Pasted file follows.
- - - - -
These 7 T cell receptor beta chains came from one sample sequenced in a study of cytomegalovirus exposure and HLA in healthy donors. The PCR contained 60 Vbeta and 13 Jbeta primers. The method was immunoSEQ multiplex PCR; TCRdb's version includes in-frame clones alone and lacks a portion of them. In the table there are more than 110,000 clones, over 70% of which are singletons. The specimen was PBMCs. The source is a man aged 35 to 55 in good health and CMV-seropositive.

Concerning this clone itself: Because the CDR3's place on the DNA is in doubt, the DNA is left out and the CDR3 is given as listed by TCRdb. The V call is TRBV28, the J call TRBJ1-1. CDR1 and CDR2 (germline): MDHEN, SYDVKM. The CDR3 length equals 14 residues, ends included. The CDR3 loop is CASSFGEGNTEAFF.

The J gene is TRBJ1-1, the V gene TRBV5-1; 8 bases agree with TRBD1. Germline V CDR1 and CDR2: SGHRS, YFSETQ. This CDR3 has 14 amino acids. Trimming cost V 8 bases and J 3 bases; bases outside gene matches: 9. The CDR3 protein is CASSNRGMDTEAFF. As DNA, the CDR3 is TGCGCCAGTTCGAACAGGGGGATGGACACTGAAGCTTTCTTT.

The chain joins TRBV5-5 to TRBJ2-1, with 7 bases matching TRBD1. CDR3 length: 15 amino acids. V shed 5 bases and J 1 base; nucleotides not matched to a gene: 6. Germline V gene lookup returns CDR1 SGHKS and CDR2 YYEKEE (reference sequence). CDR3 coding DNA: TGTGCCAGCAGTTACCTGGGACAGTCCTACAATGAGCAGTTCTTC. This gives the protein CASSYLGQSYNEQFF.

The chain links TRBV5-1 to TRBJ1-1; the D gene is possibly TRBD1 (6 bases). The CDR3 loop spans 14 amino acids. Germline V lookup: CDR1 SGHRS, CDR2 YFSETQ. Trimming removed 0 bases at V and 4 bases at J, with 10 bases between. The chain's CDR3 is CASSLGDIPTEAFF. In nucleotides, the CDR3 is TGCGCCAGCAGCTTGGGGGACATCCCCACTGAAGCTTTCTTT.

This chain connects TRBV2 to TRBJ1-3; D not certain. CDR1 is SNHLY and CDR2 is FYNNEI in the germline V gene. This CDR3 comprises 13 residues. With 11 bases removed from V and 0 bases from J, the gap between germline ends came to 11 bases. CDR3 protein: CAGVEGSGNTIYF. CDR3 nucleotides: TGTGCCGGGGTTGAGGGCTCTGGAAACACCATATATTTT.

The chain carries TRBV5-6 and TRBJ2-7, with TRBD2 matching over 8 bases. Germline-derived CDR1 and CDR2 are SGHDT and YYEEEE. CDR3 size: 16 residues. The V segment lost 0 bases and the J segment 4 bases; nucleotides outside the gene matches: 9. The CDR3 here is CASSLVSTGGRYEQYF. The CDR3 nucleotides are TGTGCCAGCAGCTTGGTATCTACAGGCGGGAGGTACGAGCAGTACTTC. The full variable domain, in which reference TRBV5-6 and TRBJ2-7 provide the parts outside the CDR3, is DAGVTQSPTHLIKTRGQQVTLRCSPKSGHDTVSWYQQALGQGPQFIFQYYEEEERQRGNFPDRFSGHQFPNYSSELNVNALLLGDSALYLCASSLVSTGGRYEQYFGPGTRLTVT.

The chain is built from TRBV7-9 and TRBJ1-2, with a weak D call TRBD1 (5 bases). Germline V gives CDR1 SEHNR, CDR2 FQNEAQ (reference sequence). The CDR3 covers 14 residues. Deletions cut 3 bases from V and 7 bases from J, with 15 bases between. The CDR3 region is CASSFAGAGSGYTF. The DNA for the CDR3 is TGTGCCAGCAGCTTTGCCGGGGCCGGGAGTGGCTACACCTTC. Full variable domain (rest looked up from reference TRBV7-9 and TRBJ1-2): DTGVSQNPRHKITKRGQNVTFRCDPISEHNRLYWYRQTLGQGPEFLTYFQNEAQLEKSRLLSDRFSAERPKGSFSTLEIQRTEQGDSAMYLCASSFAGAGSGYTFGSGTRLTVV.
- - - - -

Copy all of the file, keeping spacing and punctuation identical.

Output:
These 7 T cell receptor beta chains came from one sample sequenced in a study of cytomegalovirus exposure and HLA in healthy donors. The PCR contained 60 Vbeta and 13 Jbeta primers. The method was immunoSEQ multiplex PCR; TCRdb's version includes in-frame clones alone and lacks a portion of them. In the table there are more than 110,000 clones, over 70% of which are singletons. The specimen was PBMCs. The source is a man aged 35 to 55 in good health and CMV-seropositive.

Concerning this clone itself: Because the CDR3's place on the DNA is in doubt, the DNA is left out and the CDR3 is given as listed by TCRdb. The V call is TRBV28, the J call TRBJ1-1. CDR1 and CDR2 (germline): MDHEN, SYDVKM. The CDR3 length equals 14 residues, ends included. The CDR3 loop is CASSFGEGNTEAFF.

The J gene is TRBJ1-1, the V gene TRBV5-1; 8 bases agree with TRBD1. Germline V CDR1 and CDR2: SGHRS, YFSETQ. This CDR3 has 14 amino acids. Trimming cost V 8 bases and J 3 bases; bases outside gene matches: 9. The CDR3 protein is CASSNRGMDTEAFF. As DNA, the CDR3 is TGCGCCAGTTCGAACAGGGGGATGGACACTGAAGCTTTCTTT.

The chain joins TRBV5-5 to TRBJ2-1, with 7 bases matching TRBD1. CDR3 length: 15 amino acids. V shed 5 bases and J 1 base; nucleotides not matched to a gene: 6. Germline V gene lookup returns CDR1 SGHKS and CDR2 YYEKEE (reference sequence). CDR3 coding DNA: TGTGCCAGCAGTTACCTGGGACAGTCCTACAATGAGCAGTTCTTC. This gives the protein CASSYLGQSYNEQFF.

The chain links TRBV5-1 to TRBJ1-1; the D gene is possibly TRBD1 (6 bases). The CDR3 loop spans 14 amino acids. Germline V lookup: CDR1 SGHRS, CDR2 YFSETQ. Trimming removed 0 bases at V and 4 bases at J, with 10 bases between. The chain's CDR3 is CASSLGDIPTEAFF. In nucleotides, the CDR3 is TGCGCCAGCAGCTTGGGGGACATCCCCACTGAAGCTTTCTTT.

This chain connects TRBV2 to TRBJ1-3; D not certain. CDR1 is SNHLY and CDR2 is FYNNEI in the germline V gene. This CDR3 comprises 13 residues. With 11 bases removed from V and 0 bases from J, the gap between germline ends came to 11 bases. CDR3 protein: CAGVEGSGNTIYF. CDR3 nucleotides: TGTGCCGGGGTTGAGGGCTCTGGAAACACCATATATTTT.

The chain carries TRBV5-6 and TRBJ2-7, with TRBD2 matching over 8 bases. Germline-derived CDR1 and CDR2 are SGHDT and YYEEEE. CDR3 size: 16 residues. The V segment lost 0 bases and the J segment 4 bases; nucleotides outside the gene matches: 9. The CDR3 here is CASSLVSTGGRYEQYF. The CDR3 nucleotides are TGTGCCAGCAGCTTGGTATCTACAGGCGGGAGGTACGAGCAGTACTTC. The full variable domain, in which reference TRBV5-6 and TRBJ2-7 provide the parts outside the CDR3, is DAGVTQSPTHLIKTRGQQVTLRCSPKSGHDTVSWYQQALGQGPQFIFQYYEEEERQRGNFPDRFSGHQFPNYSSELNVNALLLGDSALYLCASSLVSTGGRYEQYFGPGTRLTVT.

The chain is built from TRBV7-9 and TRBJ1-2, with a weak D call TRBD1 (5 bases). Germline V gives CDR1 SEHNR, CDR2 FQNEAQ (reference sequence). The CDR3 covers 14 residues. Deletions cut 3 bases from V and 7 bases from J, with 15 bases between. The CDR3 region is CASSFAGAGSGYTF. The DNA for the CDR3 is TGTGCCAGCAGCTTTGCCGGGGCCGGGAGTGGCTACACCTTC. Full variable domain (rest looked up from reference TRBV7-9 and TRBJ1-2): DTGVSQNPRHKITKRGQNVTFRCDPISEHNRLYWYRQTLGQGPEFLTYFQNEAQLEKSRLLSDRFSAERPKGSFSTLEIQRTEQGDSAMYLCASSFAGAGSGYTFGSGTRLTVV.